The Danger of the “Wayward Woman” of Proverbs

The Danger of the “Wayward Woman” of Proverbs February 7, 2017

I grew up in an evangelical home. For a while my mother read Proverbs to us each morning on repeat, reading the chapter that aligned with the day of the month and starting over again each new month. I remember the “wayward woman” verses.

There are a lot of “wayward woman” verses.

Proverbs chapter 5

Now then, my sons, listen to me
And do not depart from the words of my mouth.
Keep your way far from her
And do not go near the door of her house,
Or you will give your vigor to others
And your years to the cruel one;
10 And strangers will be filled with your strength
And your hard-earned goods will go to the house of an alien;

My mother never just read the Bible; she would also stop and ask comprehension questions, or point out interesting details or similarities to the present day or applications we should remember. When reading the above text, she would pause and tell us that the bit about “strangers being filled with your strength” and “your heard-earned goods” going to “the house of an alien” referred to child support.

But there’s one particularly insidious application of these “wayward woman” warnings, something I recently watched play out myself in the evangelical community in which I grew up. Imagine an adult man, 21 or 22, meeting a 14-year-old girl online, grooming her, and then crossing state lines to take her to a hotel. Now imagine that when the the young man is arrested for committing statutory rape his family and church community blame the girl. They say it’s the girl’s fault, that the girl led him astray, that she seduced him, that she enticed him, that she ruined his life.

Have a look at this passage:

Proverbs chapter 7

21 With her many persuasions she entices him;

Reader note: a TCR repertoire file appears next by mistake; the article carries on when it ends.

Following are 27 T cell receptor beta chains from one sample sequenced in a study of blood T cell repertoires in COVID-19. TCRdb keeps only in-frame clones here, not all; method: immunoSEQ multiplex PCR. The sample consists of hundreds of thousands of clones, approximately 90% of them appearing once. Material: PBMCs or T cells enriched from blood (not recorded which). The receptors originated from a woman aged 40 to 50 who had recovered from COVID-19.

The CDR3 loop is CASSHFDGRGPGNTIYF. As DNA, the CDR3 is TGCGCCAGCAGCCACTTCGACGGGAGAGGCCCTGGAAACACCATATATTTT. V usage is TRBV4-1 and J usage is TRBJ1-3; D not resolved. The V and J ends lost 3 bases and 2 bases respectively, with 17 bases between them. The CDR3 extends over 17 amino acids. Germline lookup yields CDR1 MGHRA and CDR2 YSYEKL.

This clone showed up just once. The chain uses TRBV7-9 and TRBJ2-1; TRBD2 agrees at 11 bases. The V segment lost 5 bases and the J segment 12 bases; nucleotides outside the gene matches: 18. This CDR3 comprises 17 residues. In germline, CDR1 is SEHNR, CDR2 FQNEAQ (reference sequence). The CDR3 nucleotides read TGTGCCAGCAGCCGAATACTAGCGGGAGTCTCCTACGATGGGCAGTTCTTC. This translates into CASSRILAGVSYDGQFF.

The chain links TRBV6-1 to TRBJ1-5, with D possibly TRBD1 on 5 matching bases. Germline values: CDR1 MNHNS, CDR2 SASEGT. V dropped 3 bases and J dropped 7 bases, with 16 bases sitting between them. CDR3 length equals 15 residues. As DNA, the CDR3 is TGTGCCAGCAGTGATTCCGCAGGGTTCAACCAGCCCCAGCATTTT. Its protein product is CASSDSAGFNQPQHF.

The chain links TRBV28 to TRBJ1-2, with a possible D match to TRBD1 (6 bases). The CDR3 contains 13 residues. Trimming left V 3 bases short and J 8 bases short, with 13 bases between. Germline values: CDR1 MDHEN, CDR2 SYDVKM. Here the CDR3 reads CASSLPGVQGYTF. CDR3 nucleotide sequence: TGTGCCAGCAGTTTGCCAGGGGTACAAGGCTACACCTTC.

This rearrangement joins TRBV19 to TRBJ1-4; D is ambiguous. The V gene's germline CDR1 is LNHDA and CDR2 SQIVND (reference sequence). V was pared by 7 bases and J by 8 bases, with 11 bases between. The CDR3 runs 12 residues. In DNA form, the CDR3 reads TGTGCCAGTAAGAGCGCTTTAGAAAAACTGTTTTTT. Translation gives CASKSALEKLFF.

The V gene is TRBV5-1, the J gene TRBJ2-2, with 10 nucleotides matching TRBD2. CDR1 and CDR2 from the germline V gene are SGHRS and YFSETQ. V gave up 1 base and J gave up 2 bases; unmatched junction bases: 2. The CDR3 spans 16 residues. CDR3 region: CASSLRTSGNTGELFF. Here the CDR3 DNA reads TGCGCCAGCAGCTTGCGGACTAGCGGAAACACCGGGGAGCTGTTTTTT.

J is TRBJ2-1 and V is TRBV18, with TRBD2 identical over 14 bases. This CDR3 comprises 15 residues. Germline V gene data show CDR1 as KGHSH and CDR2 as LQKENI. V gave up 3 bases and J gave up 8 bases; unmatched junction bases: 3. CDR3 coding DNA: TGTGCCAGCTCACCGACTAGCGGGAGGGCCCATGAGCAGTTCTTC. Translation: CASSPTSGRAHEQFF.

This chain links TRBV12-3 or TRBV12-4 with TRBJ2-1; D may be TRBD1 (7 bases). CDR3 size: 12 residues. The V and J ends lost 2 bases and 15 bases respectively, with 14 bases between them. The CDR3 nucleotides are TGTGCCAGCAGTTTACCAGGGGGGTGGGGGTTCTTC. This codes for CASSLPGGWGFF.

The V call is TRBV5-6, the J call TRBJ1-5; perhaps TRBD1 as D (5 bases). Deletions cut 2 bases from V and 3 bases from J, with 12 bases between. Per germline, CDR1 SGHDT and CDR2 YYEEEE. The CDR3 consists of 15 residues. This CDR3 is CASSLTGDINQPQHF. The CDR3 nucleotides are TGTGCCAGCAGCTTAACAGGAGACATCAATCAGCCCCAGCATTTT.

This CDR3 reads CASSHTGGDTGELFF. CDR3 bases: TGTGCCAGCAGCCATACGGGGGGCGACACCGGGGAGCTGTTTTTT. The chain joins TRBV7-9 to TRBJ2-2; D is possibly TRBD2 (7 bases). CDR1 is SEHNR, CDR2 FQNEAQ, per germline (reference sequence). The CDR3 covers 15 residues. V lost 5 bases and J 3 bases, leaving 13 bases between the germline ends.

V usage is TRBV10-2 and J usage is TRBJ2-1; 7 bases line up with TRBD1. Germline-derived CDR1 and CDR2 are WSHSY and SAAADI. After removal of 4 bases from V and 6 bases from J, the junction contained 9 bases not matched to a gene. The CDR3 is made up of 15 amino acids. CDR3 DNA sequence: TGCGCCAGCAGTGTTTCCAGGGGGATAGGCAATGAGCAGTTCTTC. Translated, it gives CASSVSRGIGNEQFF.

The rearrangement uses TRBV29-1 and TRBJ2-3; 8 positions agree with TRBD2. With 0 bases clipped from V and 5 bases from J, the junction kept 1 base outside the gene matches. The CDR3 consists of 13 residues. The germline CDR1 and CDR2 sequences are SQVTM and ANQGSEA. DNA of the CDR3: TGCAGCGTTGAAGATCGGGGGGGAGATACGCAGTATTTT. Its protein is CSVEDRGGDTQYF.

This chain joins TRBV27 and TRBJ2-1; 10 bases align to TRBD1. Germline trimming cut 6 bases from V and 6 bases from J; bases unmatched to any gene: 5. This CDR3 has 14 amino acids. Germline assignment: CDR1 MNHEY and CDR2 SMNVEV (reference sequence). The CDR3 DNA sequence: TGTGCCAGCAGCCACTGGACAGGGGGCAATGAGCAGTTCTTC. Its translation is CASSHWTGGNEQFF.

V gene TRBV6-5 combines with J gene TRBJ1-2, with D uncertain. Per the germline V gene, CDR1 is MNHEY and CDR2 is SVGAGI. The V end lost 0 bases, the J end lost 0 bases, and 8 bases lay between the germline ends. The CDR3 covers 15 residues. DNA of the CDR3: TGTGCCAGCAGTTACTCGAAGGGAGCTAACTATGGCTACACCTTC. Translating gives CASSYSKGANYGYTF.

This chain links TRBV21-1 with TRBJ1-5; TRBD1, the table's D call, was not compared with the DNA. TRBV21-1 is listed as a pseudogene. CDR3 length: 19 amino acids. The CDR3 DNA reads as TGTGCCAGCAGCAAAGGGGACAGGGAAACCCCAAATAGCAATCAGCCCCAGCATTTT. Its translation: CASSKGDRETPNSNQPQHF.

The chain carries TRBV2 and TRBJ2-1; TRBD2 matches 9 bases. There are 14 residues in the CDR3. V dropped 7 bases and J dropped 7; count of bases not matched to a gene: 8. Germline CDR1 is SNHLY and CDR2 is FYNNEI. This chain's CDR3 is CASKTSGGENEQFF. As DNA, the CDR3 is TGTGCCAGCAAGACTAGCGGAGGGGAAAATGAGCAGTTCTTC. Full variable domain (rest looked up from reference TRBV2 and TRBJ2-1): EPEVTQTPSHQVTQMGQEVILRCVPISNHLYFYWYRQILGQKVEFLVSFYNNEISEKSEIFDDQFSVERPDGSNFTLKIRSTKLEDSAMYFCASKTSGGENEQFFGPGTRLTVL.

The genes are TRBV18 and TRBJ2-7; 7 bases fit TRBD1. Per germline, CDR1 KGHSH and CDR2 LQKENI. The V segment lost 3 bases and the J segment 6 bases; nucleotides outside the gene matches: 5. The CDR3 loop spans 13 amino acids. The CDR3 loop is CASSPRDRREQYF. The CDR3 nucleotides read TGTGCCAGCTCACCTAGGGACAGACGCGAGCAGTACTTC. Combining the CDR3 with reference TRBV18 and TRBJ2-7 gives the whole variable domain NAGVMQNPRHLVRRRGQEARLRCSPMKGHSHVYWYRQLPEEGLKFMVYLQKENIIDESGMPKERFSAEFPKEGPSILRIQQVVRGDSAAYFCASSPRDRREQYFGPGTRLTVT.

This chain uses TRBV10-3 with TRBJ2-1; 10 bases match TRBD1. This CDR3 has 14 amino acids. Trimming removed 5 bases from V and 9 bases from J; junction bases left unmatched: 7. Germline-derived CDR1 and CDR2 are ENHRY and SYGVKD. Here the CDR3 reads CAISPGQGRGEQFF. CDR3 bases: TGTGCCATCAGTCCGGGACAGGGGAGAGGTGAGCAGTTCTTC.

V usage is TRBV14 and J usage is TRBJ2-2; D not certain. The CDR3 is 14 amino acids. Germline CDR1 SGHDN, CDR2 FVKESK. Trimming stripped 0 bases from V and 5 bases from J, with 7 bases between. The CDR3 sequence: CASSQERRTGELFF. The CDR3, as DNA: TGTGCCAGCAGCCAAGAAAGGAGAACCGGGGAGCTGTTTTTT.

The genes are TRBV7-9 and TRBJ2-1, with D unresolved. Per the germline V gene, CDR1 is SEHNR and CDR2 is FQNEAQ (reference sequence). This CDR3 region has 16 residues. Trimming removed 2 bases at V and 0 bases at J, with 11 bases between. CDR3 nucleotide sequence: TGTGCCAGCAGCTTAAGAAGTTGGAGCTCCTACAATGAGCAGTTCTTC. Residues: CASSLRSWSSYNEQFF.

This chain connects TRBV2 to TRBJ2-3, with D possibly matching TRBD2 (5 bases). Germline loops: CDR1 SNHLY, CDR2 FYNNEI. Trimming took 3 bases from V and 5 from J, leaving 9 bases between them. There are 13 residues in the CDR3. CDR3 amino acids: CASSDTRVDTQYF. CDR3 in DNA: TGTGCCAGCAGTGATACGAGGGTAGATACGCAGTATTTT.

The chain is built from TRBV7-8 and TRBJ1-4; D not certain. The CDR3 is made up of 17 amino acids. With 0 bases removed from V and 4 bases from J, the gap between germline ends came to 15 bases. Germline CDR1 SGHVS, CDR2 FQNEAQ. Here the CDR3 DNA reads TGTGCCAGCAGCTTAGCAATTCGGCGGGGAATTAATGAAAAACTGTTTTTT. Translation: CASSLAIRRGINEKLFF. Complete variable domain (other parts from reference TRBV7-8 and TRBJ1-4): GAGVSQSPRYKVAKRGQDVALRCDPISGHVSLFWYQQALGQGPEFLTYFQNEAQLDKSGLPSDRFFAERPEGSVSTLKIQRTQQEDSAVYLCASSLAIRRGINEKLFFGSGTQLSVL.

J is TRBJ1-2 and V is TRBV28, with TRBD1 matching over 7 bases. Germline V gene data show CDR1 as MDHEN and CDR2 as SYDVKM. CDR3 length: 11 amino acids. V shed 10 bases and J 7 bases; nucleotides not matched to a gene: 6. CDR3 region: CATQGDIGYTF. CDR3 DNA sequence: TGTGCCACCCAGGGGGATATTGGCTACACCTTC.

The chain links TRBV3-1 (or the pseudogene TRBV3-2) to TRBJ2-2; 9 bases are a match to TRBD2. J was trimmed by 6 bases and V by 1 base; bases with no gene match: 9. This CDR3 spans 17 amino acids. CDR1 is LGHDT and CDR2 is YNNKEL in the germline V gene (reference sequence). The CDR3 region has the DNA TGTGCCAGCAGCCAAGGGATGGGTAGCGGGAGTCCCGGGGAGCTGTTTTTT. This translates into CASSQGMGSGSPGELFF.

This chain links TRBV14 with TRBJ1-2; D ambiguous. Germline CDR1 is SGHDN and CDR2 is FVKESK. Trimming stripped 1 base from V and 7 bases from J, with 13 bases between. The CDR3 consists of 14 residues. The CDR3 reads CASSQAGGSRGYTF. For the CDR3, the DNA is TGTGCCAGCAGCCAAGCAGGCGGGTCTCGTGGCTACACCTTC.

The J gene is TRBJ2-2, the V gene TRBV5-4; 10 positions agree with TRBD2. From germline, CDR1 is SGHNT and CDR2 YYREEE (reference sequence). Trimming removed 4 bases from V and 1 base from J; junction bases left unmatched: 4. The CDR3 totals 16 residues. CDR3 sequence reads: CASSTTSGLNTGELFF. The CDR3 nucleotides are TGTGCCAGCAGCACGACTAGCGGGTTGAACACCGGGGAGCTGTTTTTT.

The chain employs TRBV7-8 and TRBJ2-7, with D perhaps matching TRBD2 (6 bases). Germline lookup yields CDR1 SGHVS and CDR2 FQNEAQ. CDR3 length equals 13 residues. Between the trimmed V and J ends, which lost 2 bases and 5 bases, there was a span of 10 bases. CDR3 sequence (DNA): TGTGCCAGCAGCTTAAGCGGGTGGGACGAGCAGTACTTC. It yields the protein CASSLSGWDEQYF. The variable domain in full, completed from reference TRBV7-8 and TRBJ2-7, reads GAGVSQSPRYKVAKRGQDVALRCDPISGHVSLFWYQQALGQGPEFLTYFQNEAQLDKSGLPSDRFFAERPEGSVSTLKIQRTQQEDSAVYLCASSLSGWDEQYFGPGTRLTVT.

With her flattering lips she seduces him.
22 Suddenly he follows her
As an ox goes to the slaughter,
Or as one in fetters to the discipline of a fool,
23 Until an arrow pierces through his liver;
As a bird hastens to the snare,
So he does not know that it will cost him his life.

The phrases I mentioned above—that a 14-year-old young girl was a seducer and enticer and ruined a young man’s life—are not words people are pulling out of thin air. No, these words are being taken straight from the “wayward woman” stories of Proverbs. She enticed him. She seduced him. He followed her “as an ox goes to the slaughter” and it “cost him his life.” In fact, the King James Version goes even further:

21 With her much fair speech she caused him to yield, with the flattering of her lips she forced him.

These words have very, very, very serious consequences. They had consequences for Tina Anderson, who was raped at age 15 by a church elder she was babysitting for. They had consequences for a 16-year-old girl in Indiana, who was groomed and abused by her pastor. In each case the church stood by the abuser. In each case the young, underage girl was painted as an enticing seductress.

Intellectually, I knew it happened this way. In these communities, a girl’s past and present are put under a microscope, and any sign of sexual interest or sexual curiosity are immediately jumped upon. It doesn’t have to be much—even making comments deemed sexually inappropriate can be enough to make a girl suspect. Slut. Harlot. Very innocent girl! It was her idea, she’s a seductress, an enticer. Watching it play out in my own community was watching a train wreck happen. I knew what was coming, but it hit me in the gut just as hard regardless.

I’ve written before of the ignorance of many fundamentalist and conservative evangelical Christians regarding things like grooming, and the dynamics of abuse. I am becoming increasingly concerned that passages like these from Proverbs are actively preventing these groups from moving beyond these tragic, consequence-ridden interpretations. After all, why take the time to learn about grooming when the story already fits perfectly into a “wayward woman” narrative you already know by heart from Proverbs?

These interpretations desperately need to be challenged. As long as the narrative of the “wayward woman” leading seducing men and leading them by the nose to the slaughter sits in the back of the evangelical mind waiting to be applied, young teenage girls and others who are taken advantage of, groomed, and abused by upstanding Christian men will continue to suffer—their stories disbelieved, their characters impugned, their young lives thrown aside as so much refuse.

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